Governments and Organizations Can’t Ignore Threats Posed by Disinformation

Disinformation is undoubtedly on more people’s radars. But just because we know more about it doesn’t mean we are better prepared to face the challenge it is posing.

With normal cyber-attacks, governments and organizations are often targeted directly. Disinformation is different. Instead of attacking core infrastructure, bad actors or nation states attack the population by attempting to skew their beliefs.

Disinformation, a form of misinformation that is created specifically to manipulate or mislead people, is becoming more prevalent – mainly because it’s easy to create and disperse. The tools behind deepfakes and malicious bots have been democratized, creation can now be automated and disinformation-as-a-service has emerged.

The threat of disinformation has two key components. Nation states and bad actors use it to discredit governments and organizations, and target employees to infiltrate businesses from the inside.

In the UK, experts recently told a House of Lords inquiry that upcoming legislation should force internet companies to provide real-time information on disinformation. While CIOs cannot tackle this problem alone, they can take some steps to mitigate the risk.

Retaining Credibility

Nation states and bad actors can harm governments and organizations without targeting them directly utilizing a cyber-attack. For instance, they could impact the number of coronavirus vaccines administered by the National Health Service (NHS) by using disinformation to sow distrust about vaccine effectiveness or safety. Late last year, the media reported that hackers tried to break into the systems of researchers at AstraZeneca and the University of Oxford. In response, the National Cyber Security Centre (NCSC) stated that it was working to protect the UK’s most critical assets, the health sector and crucial vaccine research and development against threats.

It’s hard to control how disinformation spreads, but awareness campaigns can be run to counter the threat of disinformation, while also creating certified FAQs and resource pages.

In November 2020, the UK government and social media platforms agreed a package of measures to reduce vaccine disinformation. This includes ensuring a timely response to disinformation content flagged to platforms and joining new policy forums to prepare for future threats. In March 2021, the government also launched a social media campaign to tackle false vaccine information shared amongst ethnic minority communities.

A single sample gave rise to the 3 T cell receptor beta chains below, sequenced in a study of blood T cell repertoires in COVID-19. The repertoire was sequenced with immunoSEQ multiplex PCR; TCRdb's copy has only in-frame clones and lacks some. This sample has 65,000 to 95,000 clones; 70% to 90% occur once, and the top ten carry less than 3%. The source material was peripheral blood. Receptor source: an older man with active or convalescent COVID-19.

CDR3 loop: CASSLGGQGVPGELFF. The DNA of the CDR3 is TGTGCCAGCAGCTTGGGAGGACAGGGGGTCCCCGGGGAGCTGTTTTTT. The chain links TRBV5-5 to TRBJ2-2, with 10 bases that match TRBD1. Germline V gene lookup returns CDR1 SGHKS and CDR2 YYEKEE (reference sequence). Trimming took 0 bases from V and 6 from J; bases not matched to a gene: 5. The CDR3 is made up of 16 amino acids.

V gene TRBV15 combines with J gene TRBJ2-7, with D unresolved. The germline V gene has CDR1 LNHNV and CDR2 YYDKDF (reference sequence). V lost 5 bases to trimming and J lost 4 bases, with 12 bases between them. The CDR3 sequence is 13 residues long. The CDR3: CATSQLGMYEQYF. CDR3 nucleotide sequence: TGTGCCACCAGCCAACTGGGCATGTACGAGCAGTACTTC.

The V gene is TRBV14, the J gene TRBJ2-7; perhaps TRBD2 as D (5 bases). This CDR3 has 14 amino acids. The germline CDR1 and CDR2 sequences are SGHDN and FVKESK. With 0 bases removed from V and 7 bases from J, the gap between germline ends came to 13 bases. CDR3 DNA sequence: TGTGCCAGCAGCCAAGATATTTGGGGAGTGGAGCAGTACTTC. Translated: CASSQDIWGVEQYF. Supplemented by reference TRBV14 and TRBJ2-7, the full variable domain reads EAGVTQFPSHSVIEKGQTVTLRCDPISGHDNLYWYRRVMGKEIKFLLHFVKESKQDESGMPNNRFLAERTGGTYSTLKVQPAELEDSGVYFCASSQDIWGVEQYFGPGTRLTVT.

While CIOs alone cannot regain control of information in the internet age, governments can consistently remind people that they represent a reputable source – and can be diligent in only driving citizens to other reputable sources. Governments and departments may even look to more traditional efforts, like marketing, in order to disseminate verified information.

Educating and Protecting Employees  

But what does this have to do with a cybersecurity company? Some types of disinformation can lead to insider threats. Social media and other sources of inaccurate information can radicalize employees, who may feel compelled to steal sensitive data or IP. For example, activist group QAnon left “breadcrumbs” of secrets peppered with pledges and pro-Trump themes on message board 4chan.

Just as disinformation is now for sale, insider-threat-as-a-service also exists. While bad actors and nation states formerly attempted to bribe and extort their way to sensitive information, they can now either serve disinformation to existing employees, or ultimately become employees themselves.

To prepare for the former, organizations and governments need to implement more disinformation education and training programs. Employees should be required to take training to recognize disinformation and understand the techniques that can be used to skew the public’s common belief system, the use of verifiable information fused with false information to alter narratives and how to discredit reliable sources. As this relates directly to insider threats, by helping employees validate sources, organizations are protecting their data in the long run.

Additionally, in order to combat both types of insider threat, organizations and governments must be adept at continuous monitoring of user behavior. By having a baseline of normal user behavior, IT teams can determine if a radicalized employee is attempting to hoard data or access restricted information. There is simply no way to completely eliminate the threat of disinformation and malicious insiders. Thus, IT teams must put behavioral analytics in place to quickly identify and respond to potentially dangerous user behavior.

The Bottom Line

The tough reality is that, in an age of social media, there is no silver bullet to combat this real and growing threat. Everyone must be diligent about questioning what they see online, rather than simply taking it at face value and internalizing it as facts. IT professionals in governments and organizations should be most concerned about disinformation undermining their own credibility – and potentially turning their own employees against them.

Awareness is crucial to combating disinformation, but it should be supplemented by behavioral analytics. CIOs should proceed as if disinformation is already impacting both their employees and citizens – because it is. This is an all-hands-on-deck issue and it’s time to combat the threat of disinformation today.

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